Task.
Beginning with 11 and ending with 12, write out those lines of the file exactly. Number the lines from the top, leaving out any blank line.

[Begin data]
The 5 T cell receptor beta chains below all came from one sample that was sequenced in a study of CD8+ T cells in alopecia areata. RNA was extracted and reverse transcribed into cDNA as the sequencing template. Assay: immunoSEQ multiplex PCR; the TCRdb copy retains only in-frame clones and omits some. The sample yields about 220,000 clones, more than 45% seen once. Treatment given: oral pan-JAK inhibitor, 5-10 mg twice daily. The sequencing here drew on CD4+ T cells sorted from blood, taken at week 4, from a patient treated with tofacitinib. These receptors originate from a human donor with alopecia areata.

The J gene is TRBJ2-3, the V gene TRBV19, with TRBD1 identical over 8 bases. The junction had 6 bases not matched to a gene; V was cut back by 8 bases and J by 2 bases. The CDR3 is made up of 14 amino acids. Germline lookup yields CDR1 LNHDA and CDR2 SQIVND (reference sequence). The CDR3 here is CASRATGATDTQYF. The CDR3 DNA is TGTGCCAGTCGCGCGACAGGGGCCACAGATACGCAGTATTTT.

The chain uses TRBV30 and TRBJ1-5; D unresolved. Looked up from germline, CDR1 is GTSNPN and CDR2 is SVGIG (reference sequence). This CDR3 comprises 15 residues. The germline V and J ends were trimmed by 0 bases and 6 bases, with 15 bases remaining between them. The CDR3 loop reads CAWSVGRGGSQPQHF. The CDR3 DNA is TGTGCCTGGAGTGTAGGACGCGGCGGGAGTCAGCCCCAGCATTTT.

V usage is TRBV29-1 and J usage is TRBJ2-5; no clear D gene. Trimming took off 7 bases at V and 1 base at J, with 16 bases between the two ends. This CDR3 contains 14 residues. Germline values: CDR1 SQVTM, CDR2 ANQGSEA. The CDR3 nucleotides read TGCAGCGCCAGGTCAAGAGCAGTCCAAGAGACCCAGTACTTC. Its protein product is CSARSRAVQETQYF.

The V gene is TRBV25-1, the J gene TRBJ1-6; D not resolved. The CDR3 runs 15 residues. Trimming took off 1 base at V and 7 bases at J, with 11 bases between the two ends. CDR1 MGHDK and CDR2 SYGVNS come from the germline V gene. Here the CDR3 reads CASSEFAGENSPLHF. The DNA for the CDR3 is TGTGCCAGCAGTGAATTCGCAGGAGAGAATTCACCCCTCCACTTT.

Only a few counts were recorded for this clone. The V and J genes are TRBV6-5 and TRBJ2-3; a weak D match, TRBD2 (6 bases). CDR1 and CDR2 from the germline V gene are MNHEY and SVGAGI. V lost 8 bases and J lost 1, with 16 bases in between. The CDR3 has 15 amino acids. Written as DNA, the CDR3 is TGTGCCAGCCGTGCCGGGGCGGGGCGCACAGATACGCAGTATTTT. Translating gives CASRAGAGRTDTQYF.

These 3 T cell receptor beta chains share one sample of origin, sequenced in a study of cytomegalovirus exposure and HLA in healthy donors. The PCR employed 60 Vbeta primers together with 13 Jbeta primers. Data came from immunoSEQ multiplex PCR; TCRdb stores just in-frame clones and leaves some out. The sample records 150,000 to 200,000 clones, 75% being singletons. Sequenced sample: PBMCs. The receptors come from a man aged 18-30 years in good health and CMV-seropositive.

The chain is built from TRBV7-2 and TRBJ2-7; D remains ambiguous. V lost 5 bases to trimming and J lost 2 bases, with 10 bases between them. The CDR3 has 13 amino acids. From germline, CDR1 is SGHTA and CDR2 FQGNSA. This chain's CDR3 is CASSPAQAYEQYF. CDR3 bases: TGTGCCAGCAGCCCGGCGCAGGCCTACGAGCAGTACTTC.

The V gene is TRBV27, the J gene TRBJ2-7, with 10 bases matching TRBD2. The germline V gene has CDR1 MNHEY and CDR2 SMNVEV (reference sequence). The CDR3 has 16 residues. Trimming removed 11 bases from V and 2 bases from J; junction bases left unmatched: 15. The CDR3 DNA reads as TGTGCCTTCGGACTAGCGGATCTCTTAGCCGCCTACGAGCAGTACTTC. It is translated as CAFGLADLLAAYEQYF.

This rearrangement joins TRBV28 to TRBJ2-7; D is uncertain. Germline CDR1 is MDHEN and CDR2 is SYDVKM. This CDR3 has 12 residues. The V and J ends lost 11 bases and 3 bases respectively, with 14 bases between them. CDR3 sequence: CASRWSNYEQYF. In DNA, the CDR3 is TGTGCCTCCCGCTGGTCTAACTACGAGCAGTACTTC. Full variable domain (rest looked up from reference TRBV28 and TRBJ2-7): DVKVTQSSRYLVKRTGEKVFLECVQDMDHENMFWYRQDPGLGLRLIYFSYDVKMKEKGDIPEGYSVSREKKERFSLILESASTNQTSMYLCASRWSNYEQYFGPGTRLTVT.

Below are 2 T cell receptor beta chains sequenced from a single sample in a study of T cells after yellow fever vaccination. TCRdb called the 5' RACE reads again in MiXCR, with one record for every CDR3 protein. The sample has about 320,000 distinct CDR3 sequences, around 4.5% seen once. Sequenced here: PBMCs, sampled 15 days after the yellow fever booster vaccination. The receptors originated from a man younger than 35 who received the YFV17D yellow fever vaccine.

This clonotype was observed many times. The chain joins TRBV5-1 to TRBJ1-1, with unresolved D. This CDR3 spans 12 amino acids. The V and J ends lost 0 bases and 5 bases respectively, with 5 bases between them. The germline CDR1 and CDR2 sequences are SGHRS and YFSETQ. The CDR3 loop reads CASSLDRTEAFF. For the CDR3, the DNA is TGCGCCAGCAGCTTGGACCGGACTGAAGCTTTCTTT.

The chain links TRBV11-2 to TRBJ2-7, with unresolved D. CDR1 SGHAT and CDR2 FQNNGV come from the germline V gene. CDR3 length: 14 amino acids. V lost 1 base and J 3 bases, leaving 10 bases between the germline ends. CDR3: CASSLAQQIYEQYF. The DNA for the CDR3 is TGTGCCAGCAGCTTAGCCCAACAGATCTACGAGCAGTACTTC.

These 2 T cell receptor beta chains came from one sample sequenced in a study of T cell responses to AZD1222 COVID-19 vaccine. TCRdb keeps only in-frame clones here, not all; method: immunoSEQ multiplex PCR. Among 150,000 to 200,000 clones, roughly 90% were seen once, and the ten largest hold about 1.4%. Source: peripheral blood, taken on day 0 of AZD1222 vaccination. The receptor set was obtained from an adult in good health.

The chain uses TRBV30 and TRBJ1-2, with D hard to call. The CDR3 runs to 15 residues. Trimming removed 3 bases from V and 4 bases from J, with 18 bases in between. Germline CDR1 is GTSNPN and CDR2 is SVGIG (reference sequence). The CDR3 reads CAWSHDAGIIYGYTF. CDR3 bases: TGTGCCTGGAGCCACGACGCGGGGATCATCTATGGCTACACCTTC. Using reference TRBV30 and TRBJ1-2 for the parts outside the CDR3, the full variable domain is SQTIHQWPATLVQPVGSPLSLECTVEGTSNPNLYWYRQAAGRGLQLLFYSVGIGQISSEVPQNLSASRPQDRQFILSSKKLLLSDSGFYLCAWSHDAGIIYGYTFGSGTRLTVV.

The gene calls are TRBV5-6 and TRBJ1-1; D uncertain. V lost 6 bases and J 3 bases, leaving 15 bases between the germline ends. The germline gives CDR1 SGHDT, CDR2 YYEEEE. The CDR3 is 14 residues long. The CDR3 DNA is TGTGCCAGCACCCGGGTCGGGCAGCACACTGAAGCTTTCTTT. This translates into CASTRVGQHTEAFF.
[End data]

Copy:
Below are 2 T cell receptor beta chains sequenced from a single sample in a study of T cells after yellow fever vaccination. TCRdb called the 5' RACE reads again in MiXCR, with one record for every CDR3 protein. The sample has about 320,000 distinct CDR3 sequences, around 4.5% seen once. Sequenced here: PBMCs, sampled 15 days after the yellow fever booster vaccination. The receptors originated from a man younger than 35 who received the YFV17D yellow fever vaccine.

This clonotype was observed many times. The chain joins TRBV5-1 to TRBJ1-1, with unresolved D. This CDR3 spans 12 amino acids. The V and J ends lost 0 bases and 5 bases respectively, with 5 bases between them. The germline CDR1 and CDR2 sequences are SGHRS and YFSETQ. The CDR3 loop reads CASSLDRTEAFF. For the CDR3, the DNA is TGCGCCAGCAGCTTGGACCGGACTGAAGCTTTCTTT.